The Stream, November 1: Water Conservation Essential in Sandy’s Wake

Millions of people across New York City, its northern suburbs, Long Island and New Jersey will have to preserve water and boil tap water, New York Daily News reported. Bacteria, waste and other pollutants likely seeped into aquifers, pipes and wells during the storm.

Read tips from CNN on dealing with water polluted by Hurricane Sandy.

An alert ended at a nuclear power plant in New Jersey as high waters from Hurricane Sandy receded. Water levels at Oyster Creek, the oldest operating reactor in the U.S., rose more than 6.5 feet, Reuters reported, but never caused any danger to public health or safety.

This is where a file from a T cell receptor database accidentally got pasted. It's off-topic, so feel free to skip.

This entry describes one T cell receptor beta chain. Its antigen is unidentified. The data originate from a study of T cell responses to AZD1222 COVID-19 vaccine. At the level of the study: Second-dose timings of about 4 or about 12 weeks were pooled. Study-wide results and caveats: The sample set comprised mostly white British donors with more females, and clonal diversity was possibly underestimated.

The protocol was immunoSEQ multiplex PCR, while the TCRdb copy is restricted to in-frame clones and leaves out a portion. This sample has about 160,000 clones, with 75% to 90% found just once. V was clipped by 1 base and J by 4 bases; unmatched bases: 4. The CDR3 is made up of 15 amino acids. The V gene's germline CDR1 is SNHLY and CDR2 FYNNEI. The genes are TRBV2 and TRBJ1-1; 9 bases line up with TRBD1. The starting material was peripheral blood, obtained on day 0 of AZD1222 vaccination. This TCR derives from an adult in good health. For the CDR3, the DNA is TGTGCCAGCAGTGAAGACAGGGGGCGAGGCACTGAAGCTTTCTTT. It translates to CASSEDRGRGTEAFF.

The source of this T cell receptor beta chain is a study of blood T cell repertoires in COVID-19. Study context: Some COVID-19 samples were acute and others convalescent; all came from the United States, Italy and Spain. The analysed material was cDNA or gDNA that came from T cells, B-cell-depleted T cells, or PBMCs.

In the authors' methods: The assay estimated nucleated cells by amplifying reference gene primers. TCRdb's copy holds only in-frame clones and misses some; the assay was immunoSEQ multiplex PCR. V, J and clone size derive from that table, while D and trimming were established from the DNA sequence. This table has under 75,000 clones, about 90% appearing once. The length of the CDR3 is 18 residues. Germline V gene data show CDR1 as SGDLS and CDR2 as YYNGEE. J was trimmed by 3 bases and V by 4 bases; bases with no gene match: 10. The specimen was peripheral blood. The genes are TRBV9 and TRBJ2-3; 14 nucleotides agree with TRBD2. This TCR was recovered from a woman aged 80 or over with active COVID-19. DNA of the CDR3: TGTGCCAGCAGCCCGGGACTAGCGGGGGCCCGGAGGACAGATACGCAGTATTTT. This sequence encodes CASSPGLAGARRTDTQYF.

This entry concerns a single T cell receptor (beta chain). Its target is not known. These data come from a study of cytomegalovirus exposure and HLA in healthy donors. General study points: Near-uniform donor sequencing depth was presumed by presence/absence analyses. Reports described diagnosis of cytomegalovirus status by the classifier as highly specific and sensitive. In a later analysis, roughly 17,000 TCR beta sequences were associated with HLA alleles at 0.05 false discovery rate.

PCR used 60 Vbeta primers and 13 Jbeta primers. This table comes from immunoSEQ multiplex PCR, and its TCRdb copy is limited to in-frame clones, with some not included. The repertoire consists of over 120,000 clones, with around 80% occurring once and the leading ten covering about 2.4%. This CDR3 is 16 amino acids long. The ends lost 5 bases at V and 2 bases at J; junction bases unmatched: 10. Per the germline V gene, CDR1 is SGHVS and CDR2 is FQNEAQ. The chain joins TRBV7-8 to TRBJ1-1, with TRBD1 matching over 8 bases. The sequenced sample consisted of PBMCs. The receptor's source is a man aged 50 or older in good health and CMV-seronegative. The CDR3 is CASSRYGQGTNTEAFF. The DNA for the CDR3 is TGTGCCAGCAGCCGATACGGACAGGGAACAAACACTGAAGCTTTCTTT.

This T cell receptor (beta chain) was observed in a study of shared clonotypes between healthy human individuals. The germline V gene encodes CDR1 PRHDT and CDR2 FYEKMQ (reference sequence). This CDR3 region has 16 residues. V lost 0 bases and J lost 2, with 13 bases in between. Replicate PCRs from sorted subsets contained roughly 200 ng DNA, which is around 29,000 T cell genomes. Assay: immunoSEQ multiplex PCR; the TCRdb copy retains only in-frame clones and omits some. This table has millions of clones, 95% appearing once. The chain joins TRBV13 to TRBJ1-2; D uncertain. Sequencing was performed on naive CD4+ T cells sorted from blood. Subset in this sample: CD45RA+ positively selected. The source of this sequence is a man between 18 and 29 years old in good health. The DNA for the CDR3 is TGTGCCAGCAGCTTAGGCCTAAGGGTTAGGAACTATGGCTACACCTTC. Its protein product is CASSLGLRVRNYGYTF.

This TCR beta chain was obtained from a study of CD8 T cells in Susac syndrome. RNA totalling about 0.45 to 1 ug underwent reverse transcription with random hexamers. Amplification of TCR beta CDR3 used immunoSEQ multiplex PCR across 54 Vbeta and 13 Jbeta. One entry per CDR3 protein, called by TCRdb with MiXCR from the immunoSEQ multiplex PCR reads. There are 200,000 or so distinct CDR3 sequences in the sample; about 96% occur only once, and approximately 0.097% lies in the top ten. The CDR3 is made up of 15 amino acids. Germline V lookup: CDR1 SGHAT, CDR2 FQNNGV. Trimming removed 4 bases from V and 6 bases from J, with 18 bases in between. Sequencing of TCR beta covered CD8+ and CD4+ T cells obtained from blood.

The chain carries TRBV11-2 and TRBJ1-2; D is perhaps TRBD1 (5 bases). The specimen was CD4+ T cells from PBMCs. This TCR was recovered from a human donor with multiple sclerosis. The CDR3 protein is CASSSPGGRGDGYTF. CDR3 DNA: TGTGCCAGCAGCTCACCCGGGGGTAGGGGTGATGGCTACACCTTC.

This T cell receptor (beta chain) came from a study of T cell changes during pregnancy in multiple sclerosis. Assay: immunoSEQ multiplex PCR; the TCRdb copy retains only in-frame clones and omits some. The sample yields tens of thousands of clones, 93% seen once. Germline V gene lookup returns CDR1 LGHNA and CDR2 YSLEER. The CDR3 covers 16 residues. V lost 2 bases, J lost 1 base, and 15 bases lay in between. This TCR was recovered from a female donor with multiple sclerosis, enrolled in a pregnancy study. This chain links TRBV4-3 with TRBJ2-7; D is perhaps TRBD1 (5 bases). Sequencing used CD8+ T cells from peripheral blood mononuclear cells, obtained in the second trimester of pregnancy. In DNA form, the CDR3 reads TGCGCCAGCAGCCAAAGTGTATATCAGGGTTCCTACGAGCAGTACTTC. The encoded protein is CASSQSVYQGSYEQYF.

Water-Energy Nexus

In the U.S., 12.6 percent of total energy consumption is devoted to water delivery. Researchers from the University of Texas at Austin tracked water delivery, according to Consumer Energy Report, from the source, to pumping, to reservoirs, to treatment, then distribution.

Great Lakes Lake Levels

This fall, water levels in Lake Michigan and Lake Huron could fall to their lowest points in 50 years. While many factors affect water levels, the Sturgis Journal reported, warmer temperatures have boosted evaporation and slowed snowfalls.

The Stream is a daily digest spotting global water trends. To get more water news, follow Circle of Blue on Twitter and sign up for our newsletter.

Author: Andrew Maddocks   is a Washington, D.C–based correspondent for Circle of Blue. He graduated from DePauw University as a Media Fellow with a B.A. in Conflict Studies. He co-writes The Stream, a daily summary of global water news.

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